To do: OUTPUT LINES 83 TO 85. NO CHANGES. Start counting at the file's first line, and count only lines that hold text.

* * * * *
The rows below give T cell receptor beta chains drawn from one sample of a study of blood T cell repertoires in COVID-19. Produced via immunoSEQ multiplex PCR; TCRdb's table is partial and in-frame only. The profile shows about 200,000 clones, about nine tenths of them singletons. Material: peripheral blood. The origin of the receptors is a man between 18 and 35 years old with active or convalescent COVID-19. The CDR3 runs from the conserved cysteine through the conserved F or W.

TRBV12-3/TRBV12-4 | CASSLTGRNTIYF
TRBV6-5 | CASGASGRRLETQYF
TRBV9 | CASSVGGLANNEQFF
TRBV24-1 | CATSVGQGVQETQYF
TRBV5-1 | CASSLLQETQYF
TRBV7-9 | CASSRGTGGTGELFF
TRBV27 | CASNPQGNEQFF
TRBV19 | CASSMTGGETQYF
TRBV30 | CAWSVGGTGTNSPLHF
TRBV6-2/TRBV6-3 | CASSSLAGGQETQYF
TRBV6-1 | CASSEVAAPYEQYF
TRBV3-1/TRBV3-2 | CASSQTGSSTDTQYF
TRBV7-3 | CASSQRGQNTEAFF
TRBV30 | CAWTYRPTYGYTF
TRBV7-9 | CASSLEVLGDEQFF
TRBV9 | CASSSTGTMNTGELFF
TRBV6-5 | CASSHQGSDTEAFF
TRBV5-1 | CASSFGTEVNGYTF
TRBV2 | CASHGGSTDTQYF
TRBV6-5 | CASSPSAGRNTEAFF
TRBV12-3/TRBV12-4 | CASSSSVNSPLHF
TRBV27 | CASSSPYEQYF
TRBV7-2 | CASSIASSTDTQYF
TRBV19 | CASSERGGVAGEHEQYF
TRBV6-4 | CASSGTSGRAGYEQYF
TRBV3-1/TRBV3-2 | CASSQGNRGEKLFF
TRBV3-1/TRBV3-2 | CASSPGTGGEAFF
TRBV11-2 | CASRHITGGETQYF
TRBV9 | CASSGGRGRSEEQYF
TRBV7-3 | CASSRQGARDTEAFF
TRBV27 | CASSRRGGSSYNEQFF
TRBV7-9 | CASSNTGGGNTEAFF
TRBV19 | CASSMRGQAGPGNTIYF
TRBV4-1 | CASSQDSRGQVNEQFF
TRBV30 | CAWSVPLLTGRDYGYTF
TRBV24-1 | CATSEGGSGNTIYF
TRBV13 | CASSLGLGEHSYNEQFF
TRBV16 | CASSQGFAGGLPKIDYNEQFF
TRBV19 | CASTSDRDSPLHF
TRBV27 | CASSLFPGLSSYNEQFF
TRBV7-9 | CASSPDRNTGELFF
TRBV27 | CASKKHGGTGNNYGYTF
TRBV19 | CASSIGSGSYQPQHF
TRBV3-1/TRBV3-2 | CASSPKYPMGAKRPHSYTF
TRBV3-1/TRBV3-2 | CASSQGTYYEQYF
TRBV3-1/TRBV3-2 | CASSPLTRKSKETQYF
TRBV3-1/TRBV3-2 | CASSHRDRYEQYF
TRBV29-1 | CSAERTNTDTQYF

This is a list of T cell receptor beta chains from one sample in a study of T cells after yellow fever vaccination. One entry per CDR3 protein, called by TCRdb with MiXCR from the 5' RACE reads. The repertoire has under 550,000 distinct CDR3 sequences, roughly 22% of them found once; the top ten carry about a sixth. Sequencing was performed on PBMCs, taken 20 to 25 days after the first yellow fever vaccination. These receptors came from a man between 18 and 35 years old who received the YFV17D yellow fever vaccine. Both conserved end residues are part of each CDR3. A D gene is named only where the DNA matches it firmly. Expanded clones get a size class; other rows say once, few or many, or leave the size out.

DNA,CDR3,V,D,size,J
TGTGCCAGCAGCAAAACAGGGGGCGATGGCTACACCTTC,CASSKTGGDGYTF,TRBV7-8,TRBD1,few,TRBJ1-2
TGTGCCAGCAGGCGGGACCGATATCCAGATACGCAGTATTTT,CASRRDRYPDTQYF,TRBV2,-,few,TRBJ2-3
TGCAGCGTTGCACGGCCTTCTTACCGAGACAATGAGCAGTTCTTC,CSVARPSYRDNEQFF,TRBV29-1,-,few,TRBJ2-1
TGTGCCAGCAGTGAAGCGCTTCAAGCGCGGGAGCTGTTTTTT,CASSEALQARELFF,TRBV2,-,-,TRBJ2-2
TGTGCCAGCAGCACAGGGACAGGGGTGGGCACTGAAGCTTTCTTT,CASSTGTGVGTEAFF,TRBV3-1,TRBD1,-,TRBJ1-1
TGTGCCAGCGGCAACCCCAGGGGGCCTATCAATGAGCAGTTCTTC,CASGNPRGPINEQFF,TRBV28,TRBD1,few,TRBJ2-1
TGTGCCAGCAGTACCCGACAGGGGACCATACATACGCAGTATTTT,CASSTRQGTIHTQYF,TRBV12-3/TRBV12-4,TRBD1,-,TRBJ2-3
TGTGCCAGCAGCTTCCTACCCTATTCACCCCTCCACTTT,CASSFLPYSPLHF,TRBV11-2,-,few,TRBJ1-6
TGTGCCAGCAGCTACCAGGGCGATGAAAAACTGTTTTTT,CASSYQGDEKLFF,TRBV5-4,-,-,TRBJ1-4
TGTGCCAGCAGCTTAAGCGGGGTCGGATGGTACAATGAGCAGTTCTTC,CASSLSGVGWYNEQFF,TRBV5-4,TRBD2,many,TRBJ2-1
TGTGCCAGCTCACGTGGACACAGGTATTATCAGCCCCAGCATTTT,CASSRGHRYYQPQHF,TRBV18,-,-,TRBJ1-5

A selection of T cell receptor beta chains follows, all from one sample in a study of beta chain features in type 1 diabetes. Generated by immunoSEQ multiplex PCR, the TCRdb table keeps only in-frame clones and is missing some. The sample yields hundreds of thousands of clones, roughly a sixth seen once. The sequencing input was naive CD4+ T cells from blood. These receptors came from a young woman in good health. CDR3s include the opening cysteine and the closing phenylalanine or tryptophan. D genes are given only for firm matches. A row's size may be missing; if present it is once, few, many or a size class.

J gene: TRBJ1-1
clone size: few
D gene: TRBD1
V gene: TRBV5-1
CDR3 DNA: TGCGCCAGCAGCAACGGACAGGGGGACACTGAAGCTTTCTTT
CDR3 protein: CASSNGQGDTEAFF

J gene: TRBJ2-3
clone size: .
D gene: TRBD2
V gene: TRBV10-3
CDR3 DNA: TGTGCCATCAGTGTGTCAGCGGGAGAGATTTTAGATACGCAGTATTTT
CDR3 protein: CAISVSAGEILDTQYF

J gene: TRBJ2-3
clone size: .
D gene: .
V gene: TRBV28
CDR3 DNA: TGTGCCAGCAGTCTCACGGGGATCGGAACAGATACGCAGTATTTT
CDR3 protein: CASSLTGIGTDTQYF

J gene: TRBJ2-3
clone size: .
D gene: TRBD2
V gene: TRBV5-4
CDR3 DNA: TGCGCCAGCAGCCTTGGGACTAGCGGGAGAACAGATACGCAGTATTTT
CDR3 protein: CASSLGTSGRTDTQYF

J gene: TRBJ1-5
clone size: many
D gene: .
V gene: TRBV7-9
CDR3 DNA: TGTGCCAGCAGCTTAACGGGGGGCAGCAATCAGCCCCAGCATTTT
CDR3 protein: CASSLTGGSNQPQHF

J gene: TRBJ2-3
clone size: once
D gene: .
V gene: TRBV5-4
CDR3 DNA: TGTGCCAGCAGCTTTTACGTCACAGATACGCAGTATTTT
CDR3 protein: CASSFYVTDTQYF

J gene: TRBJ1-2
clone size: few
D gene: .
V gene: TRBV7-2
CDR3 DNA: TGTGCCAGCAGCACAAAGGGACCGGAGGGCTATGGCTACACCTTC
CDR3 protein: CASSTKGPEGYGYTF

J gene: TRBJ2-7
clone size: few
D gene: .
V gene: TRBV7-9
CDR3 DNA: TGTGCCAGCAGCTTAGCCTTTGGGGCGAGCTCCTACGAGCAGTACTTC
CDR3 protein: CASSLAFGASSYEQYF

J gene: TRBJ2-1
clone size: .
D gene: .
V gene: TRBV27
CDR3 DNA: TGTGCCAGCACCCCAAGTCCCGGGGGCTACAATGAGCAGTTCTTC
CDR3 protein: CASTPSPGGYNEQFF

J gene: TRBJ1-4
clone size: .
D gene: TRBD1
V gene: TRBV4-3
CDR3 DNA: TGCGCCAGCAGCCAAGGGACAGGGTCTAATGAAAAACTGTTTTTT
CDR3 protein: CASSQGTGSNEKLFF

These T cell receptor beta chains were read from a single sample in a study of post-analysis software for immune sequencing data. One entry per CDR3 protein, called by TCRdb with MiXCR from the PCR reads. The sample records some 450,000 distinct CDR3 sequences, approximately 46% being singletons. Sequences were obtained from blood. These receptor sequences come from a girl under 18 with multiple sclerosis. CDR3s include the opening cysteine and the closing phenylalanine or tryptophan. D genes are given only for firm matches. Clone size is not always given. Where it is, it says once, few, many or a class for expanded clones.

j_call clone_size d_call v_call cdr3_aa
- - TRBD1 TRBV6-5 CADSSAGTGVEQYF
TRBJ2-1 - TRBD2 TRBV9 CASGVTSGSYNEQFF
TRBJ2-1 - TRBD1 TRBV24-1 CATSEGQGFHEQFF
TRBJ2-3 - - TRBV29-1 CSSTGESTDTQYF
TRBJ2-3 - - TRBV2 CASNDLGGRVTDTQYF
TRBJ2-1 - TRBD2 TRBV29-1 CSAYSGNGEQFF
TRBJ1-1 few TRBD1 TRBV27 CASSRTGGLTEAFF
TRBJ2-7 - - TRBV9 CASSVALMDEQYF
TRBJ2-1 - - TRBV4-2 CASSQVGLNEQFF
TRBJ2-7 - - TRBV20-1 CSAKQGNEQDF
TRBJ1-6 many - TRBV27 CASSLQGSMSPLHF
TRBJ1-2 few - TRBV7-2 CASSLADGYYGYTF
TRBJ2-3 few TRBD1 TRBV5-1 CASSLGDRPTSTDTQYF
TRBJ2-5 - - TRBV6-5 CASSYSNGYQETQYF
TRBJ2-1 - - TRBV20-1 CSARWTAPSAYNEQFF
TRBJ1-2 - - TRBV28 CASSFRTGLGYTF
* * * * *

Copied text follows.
clone size: .
D gene: TRBD2
V gene: TRBV5-4